Posts tagged "Adobe Connect"

Launching external apps from a DPS folio

Inter-app communication is a frequent request from my DPS customers. For instance, they would like to be able to launch Mail with a message already populated, or send a tweet, or post to LinkedIn. While it could be possible to do that within a Web Content Overlay, often times it is preferable to send a request to the native application or service on the device.

iOS applications have a method to allow apps to talk to each other called a Custom URL Scheme. Not all apps make use of this feature, though; it is up to the developer to implement it properly. This method is documented at Apple’s Developer Connection, and I have an article in the Adobe Developer Connection that uses the Custom URL Scheme method to navigate within a DPS folio using JavaScript and HTML. This article will discuss communicating with external apps via the Custom URL Scheme.

Some Custom URL Schemes are well understood and have been part of the HTML consciousness for a long time.

mailto:

and

tel:

are used frequently to send emails and dial a telephone, for instance. I have an article in this blog that talks about using the mailto: Custom URL scheme. How, then, can we use similar methods to communicate with other apps? First, we need to determine the Custom URL Scheme that is registered to an app. Some apps make their Custom URL Schemes well known, like Google Maps. Others do not. You can search for apps and get some help with how to craft a URL at Magnatron’s handleOpenURL site. Searching that site for Twitter, for instance, I can see that the native Twitter app uses the “twitter:” scheme and some directives to start the Twitter app and have it so something. Here are some of the commands:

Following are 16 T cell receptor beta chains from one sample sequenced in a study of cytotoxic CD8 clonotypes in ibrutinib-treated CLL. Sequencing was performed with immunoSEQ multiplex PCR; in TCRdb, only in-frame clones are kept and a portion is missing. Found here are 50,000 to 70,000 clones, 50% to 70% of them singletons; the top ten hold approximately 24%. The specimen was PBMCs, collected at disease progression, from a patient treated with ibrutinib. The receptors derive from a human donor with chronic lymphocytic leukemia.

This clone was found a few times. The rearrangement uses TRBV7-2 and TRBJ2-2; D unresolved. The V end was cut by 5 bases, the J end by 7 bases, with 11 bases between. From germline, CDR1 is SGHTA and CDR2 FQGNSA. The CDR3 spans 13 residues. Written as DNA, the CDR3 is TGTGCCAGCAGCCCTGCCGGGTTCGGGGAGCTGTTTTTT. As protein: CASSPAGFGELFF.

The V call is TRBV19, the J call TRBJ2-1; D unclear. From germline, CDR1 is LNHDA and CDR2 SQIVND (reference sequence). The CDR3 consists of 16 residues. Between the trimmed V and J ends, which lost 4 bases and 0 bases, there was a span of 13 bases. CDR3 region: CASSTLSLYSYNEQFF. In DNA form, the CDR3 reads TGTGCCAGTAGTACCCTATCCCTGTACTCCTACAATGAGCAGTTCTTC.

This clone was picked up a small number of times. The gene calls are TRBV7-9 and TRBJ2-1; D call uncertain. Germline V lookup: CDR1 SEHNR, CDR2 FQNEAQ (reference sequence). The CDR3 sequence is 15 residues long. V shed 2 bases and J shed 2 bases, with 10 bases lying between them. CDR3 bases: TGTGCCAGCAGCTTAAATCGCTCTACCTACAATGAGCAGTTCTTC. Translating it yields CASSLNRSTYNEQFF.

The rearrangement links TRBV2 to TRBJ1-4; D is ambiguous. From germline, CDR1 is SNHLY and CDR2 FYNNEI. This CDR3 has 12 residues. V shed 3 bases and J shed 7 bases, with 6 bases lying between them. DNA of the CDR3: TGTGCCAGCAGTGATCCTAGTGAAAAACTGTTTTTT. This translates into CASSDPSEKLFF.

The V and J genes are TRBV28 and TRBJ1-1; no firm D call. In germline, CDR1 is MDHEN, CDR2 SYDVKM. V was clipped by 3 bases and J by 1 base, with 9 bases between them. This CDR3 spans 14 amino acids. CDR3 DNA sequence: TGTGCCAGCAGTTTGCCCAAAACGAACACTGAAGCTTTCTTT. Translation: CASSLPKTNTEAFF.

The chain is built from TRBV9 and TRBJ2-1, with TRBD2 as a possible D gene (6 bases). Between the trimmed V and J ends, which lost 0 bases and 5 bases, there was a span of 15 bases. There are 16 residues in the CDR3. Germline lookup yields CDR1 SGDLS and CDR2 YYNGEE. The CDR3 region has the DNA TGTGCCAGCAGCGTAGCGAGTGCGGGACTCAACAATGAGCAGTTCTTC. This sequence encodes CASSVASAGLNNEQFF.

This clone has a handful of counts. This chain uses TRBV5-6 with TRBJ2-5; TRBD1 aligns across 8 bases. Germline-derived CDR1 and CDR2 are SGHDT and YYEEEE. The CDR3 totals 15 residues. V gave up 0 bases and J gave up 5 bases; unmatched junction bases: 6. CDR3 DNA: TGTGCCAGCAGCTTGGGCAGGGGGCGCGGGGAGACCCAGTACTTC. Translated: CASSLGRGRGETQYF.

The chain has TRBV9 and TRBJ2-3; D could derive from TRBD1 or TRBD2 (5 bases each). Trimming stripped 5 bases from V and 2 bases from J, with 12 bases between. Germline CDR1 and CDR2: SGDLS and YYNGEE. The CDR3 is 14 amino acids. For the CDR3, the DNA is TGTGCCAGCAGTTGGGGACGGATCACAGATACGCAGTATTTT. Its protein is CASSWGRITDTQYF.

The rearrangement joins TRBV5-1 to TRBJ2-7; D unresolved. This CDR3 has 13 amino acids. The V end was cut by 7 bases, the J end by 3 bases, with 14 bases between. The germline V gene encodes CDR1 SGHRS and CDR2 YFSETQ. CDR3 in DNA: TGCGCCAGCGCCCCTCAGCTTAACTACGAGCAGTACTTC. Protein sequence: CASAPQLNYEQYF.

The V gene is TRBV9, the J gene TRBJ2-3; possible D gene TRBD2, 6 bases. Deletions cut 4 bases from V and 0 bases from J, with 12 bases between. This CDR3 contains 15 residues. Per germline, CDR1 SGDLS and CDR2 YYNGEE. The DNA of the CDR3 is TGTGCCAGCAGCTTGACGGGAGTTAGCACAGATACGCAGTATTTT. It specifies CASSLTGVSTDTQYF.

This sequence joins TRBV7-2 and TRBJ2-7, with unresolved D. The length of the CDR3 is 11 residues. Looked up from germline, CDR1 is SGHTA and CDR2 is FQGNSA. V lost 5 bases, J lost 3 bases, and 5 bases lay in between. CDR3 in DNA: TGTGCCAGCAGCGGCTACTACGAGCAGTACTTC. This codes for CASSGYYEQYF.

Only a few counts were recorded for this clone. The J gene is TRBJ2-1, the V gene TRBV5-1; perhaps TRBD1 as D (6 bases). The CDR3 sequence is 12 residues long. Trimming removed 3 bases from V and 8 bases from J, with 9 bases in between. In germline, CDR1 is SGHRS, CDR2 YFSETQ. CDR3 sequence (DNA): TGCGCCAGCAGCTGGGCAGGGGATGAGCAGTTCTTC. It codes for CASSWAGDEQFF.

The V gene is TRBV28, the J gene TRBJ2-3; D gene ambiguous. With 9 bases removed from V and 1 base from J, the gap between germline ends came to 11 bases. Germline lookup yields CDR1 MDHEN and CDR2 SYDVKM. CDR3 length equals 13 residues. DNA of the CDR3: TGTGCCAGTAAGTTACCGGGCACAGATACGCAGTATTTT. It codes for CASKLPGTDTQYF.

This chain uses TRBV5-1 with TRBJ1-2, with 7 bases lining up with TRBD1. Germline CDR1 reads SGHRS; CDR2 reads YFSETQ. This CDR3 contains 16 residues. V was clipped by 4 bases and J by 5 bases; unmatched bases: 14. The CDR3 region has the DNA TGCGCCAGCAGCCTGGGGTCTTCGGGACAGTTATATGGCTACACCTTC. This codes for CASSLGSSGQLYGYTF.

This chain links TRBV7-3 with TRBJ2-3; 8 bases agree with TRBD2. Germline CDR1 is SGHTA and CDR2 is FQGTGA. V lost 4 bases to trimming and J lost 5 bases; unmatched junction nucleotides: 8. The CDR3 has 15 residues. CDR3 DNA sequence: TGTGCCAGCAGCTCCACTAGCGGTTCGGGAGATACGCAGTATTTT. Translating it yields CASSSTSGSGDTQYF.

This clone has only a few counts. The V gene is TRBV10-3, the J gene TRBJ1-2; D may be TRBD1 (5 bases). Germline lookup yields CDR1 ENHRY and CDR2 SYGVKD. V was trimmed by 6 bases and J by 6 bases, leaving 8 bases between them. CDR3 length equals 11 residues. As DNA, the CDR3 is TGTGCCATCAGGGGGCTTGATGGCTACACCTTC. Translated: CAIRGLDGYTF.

twitter://user?screen_name=jameslockman
twitter://timeline
twitter://mentions
twitter://messages
twitter://list?screen_name=jameslockman&slug=abcd
twitter://post?message=hello%20world

It’s clear that if we know how to properly phrase our request, then we can easily create integrations between DPS apps and other native apps. Armed with the Custom URL Scheme, I decided to try to use it for a specific use case.

I had a request from a customer who needs to launch a Connect meeting on their iPad from a DPS application. The customer wants to provide eLearning content in DPS for offline use, and then provide a button in the DPS folio that will launch Connect Mobile and pre-populate the meeting room information.

I asked around internally, and the Connect Mobile folks were kind enough to provide me with the following Custom URL Scheme for Connect Mobile:

connectpro://https://connect.server.address/connect.room.path

OK, I thought, I’ll just make a button in InDesign and set it to go to the URL. Unfortunately, when I tap the button, the colon (“:”) after “https” didn’t pass over to Connect Mobile, so the URL got passed as